When brothers Derek Boone and Dustin Craighead made the leap to restaurant ownership from backgrounds in the electronics industry and tattoo-parlor business, they probably didn't guess that they'd be serving some of their signature dishes to Guy Fieri. Their rustic, roadhouse-like gastropub, Swagger Fine Spirits & Food, was featured in an episode of the Food Network's Diners, Drive-Ins and Dives. Fieri looked on as Chef Jerry Forness prepared the tempura-battered suribachi burger, which sizzles the taste buds with hot asian mustard and sriracha chili sauce. After he took a bite, Fieri noted the crunchiness of the tempura and the piquancy of the wasabi coleslaw, saying, "That is a lot of flavor, man." Of the chili made with Flying Monkey Amber Ale, the gregarious foodie murmured, "Mmm. That's a meal right there, dude."
The episode also showcased dishes such as the hot wings and a pulled-pork sandwich made with smoked pork shoulder and handcrafted barbecue sauce. Patrons balance out the spicy, savory flavors with close to 50 draft beers and more than 50 types of whiskey—about the same variety you'd expect in Hemingway's liquor cabinet.
For many steakhouses, the art of preparing a tantalizing cut of meat begins in a professional kitchen. But Plaza III The Steakhouse reaches back further, choosing cuts of meat from its own facilities where it ages corn-fed beef inside specialized lockers. Once the cuts reach the restaurant, they are displayed tableside or via limousine motorcade for prospective diners before the chefs char grill chosen selections. To complete the flavor profile, patrons need only peruse a wine list of more than 700 bottles.
This meticulous process of cultivation and presentation embodies the award-winning steakhouse's sophisticated approach to mealtime. Its menu spans ribs, chops, and seafood in addition to Prime aged steaks, and appetizers such as the hand-chopped tenderloin tartare—a dish lauded by Gayot as a "classic rendition … sprinkled with caviar."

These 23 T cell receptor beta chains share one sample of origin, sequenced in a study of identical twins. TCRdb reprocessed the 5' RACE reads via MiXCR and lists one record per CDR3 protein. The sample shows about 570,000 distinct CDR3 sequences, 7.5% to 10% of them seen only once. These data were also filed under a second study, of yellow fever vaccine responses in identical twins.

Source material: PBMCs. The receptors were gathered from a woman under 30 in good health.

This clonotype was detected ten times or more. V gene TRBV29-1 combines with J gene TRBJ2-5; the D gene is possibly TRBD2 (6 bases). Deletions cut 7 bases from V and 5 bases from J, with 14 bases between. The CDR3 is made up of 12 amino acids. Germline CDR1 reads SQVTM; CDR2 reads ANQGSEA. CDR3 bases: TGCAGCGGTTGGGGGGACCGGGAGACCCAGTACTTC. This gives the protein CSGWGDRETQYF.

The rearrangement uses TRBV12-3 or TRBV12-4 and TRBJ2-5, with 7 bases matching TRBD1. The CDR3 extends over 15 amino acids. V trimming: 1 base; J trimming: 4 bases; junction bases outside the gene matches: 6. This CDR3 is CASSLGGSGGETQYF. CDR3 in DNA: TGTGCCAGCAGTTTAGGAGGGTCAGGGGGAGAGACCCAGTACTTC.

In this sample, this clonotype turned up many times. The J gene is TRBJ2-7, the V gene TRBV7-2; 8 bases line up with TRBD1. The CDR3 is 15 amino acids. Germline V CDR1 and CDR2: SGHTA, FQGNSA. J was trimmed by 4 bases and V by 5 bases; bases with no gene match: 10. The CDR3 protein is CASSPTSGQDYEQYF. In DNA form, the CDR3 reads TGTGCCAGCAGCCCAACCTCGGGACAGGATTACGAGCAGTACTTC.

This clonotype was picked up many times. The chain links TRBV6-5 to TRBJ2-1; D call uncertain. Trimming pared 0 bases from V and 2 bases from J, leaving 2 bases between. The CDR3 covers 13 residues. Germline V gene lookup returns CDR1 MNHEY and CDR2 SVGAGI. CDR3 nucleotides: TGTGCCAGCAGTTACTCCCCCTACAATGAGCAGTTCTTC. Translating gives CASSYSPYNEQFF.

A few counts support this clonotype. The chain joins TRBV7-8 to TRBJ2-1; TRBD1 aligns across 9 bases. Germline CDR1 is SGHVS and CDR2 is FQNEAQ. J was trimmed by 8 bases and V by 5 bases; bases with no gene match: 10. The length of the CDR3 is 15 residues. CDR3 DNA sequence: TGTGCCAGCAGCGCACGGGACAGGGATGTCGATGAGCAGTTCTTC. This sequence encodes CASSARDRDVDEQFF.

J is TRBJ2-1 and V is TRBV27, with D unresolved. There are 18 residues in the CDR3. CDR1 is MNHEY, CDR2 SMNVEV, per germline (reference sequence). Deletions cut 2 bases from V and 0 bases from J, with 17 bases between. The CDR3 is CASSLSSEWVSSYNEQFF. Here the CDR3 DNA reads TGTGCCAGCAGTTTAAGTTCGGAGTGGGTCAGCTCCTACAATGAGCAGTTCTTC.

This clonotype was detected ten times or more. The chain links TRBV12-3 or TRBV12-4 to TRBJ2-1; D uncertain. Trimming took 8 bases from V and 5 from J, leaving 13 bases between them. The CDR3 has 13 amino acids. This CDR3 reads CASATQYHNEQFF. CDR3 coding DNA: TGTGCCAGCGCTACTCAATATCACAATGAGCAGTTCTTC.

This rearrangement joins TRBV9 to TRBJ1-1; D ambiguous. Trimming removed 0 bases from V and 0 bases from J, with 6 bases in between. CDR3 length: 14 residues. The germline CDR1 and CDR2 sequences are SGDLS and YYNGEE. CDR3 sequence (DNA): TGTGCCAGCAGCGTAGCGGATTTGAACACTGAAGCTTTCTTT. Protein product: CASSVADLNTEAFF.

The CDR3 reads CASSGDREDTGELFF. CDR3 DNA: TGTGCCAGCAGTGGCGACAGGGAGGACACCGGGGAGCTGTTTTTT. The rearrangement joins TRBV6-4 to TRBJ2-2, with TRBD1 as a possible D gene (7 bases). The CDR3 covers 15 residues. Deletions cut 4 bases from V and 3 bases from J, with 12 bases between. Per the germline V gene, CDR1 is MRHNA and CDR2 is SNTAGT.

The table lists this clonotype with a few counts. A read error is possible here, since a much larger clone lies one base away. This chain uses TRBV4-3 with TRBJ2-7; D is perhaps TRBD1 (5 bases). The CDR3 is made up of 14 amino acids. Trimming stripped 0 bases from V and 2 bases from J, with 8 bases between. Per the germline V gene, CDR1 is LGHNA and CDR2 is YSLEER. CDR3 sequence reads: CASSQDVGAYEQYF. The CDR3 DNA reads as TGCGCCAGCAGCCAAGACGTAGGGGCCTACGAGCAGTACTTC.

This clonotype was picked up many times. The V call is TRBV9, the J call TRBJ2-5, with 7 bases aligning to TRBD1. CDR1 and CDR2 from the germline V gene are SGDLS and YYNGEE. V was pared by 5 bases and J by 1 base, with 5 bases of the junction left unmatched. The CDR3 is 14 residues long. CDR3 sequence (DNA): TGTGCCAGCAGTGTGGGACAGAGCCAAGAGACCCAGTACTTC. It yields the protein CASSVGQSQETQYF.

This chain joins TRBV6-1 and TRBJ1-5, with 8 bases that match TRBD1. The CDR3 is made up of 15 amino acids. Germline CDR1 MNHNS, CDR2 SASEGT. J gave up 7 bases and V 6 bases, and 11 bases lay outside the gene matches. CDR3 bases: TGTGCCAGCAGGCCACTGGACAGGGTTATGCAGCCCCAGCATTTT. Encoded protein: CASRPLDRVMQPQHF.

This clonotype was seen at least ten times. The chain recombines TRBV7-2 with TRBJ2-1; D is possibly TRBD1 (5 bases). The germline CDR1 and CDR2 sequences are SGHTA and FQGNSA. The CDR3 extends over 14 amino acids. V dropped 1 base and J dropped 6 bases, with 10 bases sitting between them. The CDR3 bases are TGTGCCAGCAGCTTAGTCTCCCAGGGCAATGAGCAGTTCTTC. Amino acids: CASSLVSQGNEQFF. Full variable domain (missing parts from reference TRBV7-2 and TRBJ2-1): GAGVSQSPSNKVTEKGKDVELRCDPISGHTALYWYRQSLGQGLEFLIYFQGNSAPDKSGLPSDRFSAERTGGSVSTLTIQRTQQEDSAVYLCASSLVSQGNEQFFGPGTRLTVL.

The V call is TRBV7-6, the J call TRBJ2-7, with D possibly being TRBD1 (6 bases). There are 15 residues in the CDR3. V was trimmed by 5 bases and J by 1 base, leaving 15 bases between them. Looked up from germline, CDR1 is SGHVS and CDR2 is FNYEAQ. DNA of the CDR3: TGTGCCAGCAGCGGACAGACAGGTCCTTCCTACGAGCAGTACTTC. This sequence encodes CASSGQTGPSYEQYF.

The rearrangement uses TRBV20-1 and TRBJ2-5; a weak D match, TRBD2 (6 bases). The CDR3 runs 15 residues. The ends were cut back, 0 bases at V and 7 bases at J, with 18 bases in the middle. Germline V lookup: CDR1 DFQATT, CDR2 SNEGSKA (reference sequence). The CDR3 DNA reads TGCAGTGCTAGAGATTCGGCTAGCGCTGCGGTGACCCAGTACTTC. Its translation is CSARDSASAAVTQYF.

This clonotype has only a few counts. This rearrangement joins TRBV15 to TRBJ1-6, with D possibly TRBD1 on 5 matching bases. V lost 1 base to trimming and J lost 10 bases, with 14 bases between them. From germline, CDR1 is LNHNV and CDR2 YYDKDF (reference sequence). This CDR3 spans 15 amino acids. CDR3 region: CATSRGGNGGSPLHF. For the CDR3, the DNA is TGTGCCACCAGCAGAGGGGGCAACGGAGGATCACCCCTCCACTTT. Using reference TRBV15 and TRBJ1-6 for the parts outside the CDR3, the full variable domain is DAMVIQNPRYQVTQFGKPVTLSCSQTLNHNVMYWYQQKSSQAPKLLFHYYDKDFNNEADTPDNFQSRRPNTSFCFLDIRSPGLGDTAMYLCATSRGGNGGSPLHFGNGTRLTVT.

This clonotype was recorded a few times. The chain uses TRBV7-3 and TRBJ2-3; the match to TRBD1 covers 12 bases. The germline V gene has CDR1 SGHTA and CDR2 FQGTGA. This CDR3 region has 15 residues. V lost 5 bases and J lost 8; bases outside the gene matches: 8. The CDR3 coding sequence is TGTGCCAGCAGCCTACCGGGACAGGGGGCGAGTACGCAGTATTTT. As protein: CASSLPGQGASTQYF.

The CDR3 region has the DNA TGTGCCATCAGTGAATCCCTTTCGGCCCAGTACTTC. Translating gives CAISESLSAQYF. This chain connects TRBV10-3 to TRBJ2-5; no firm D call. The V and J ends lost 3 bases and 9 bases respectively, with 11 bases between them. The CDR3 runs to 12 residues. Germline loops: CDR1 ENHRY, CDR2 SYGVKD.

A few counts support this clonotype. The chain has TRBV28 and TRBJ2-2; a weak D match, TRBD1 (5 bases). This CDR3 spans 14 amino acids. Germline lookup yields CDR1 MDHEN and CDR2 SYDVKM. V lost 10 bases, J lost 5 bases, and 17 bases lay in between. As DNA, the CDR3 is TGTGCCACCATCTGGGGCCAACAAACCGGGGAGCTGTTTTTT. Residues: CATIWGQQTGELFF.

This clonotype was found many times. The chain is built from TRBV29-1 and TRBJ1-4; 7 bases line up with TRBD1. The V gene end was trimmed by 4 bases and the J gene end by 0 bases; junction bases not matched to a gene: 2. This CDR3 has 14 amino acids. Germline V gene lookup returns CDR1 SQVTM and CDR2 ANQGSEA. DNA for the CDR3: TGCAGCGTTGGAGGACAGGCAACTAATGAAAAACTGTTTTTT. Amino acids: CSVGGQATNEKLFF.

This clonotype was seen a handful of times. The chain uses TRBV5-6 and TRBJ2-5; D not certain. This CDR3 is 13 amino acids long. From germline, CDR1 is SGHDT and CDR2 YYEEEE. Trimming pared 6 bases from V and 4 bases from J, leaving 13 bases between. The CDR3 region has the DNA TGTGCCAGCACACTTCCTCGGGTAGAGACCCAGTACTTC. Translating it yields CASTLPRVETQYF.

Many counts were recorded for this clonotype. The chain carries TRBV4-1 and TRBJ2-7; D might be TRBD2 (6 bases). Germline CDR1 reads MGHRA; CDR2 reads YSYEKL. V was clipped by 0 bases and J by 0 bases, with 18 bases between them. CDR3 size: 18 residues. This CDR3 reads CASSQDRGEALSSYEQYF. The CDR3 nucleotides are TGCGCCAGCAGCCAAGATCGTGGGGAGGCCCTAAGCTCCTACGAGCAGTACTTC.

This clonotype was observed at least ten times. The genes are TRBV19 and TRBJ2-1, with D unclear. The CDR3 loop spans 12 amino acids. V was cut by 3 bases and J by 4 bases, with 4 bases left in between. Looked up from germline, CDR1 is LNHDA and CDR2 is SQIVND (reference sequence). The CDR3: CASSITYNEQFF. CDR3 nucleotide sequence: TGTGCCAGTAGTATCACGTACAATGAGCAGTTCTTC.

Visitors bask in elegant dining rooms on two floors, which host live jazz and a dancing area on Saturday evenings. Parties of up to 64 guests can set up their fetes in private rooms, enjoying bacchanalias in the wine cellar and other intimate spaces such as the western-themed American Royal Room, which accommodates midsized gatherings.
Denise Ward grew up nourished by soul food that her mother skillfully prepared. After learning to prepare the same recipes herself, she dreamed of sharing them with other people. That’s why she and her husband, Perry, opened a soul food café in 1985, naming it Niecies Restaurant. In 2006, they expanded to a second location.
In the early hours, cooks grill pork chops for breakfast sandwiches and prepare signature plates such as the Sunrise Breakfast, which The Pitch asserts, “may be the best way to start any morning.” Later in the day, plates of fried catfish and barbecue brisket share table space with bowls of beef stew more comforting to stomachs than teddy bears eaten whole. Homespun desserts such as peach cobbler sweeten palates.
The food gets served in a comfy diner-style setting. Thickly padded booths line two long rows of front windows, and diner stools prop up guests at the counter—in case they want to reenact scenes from their favorite road-trip movie, such as Ben-Hur. Floral wallpaper hangs cozily over wood-trim wainscoting, and plates of pancakes can be seen on the shelf between the kitchen and the dining area for that fleeting instant before servers whisk them off to tables.